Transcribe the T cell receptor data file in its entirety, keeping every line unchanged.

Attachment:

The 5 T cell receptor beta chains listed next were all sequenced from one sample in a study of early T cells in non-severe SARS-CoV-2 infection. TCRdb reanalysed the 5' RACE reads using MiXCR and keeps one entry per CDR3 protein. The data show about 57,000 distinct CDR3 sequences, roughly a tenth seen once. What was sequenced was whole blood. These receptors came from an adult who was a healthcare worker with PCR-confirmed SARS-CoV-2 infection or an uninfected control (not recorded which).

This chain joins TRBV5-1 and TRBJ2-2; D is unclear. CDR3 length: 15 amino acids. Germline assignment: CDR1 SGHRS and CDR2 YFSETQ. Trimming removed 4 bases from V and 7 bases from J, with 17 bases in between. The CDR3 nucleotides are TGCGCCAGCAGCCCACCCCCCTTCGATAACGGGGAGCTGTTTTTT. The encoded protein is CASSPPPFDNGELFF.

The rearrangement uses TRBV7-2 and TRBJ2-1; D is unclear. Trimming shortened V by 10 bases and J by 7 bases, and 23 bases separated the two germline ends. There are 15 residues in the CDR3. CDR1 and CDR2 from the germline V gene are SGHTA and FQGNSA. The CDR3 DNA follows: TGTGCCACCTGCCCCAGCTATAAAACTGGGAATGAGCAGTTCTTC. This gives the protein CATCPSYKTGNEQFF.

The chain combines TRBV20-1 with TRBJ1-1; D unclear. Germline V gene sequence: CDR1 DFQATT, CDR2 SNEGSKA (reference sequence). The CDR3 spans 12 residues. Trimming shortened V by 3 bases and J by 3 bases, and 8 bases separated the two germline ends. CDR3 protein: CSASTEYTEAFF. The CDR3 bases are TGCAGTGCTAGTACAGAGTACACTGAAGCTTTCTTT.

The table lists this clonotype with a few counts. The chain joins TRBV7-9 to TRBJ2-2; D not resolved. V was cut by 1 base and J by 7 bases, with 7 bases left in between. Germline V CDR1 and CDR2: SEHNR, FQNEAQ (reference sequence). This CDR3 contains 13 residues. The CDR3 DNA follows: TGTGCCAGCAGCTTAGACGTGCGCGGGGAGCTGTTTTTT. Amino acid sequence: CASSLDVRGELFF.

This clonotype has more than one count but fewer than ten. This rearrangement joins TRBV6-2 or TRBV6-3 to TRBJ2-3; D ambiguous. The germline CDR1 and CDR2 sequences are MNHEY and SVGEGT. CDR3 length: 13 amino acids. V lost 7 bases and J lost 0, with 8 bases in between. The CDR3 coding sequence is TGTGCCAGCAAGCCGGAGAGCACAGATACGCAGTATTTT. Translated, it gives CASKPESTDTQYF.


The 5 T cell receptor beta chains listed next were all sequenced from one sample in a study of early T cells in non-severe SARS-CoV-2 infection. TCRdb reanalysed the 5' RACE reads using MiXCR and keeps one entry per CDR3 protein. The data show about 57,000 distinct CDR3 sequences, roughly a tenth seen once. What was sequenced was whole blood. These receptors came from an adult who was a healthcare worker with PCR-confirmed SARS-CoV-2 infection or an uninfected control (not recorded which).

This chain joins TRBV5-1 and TRBJ2-2; D is unclear. CDR3 length: 15 amino acids. Germline assignment: CDR1 SGHRS and CDR2 YFSETQ. Trimming removed 4 bases from V and 7 bases from J, with 17 bases in between. The CDR3 nucleotides are TGCGCCAGCAGCCCACCCCCCTTCGATAACGGGGAGCTGTTTTTT. The encoded protein is CASSPPPFDNGELFF.

The rearrangement uses TRBV7-2 and TRBJ2-1; D is unclear. Trimming shortened V by 10 bases and J by 7 bases, and 23 bases separated the two germline ends. There are 15 residues in the CDR3. CDR1 and CDR2 from the germline V gene are SGHTA and FQGNSA. The CDR3 DNA follows: TGTGCCACCTGCCCCAGCTATAAAACTGGGAATGAGCAGTTCTTC. This gives the protein CATCPSYKTGNEQFF.

The chain combines TRBV20-1 with TRBJ1-1; D unclear. Germline V gene sequence: CDR1 DFQATT, CDR2 SNEGSKA (reference sequence). The CDR3 spans 12 residues. Trimming shortened V by 3 bases and J by 3 bases, and 8 bases separated the two germline ends. CDR3 protein: CSASTEYTEAFF. The CDR3 bases are TGCAGTGCTAGTACAGAGTACACTGAAGCTTTCTTT.

The table lists this clonotype with a few counts. The chain joins TRBV7-9 to TRBJ2-2; D not resolved. V was cut by 1 base and J by 7 bases, with 7 bases left in between. Germline V CDR1 and CDR2: SEHNR, FQNEAQ (reference sequence). This CDR3 contains 13 residues. The CDR3 DNA follows: TGTGCCAGCAGCTTAGACGTGCGCGGGGAGCTGTTTTTT. Amino acid sequence: CASSLDVRGELFF.

This clonotype has more than one count but fewer than ten. This rearrangement joins TRBV6-2 or TRBV6-3 to TRBJ2-3; D ambiguous. The germline CDR1 and CDR2 sequences are MNHEY and SVGEGT. CDR3 length: 13 amino acids. V lost 7 bases and J lost 0, with 8 bases in between. The CDR3 coding sequence is TGTGCCAGCAAGCCGGAGAGCACAGATACGCAGTATTTT. Translated, it gives CASKPESTDTQYF.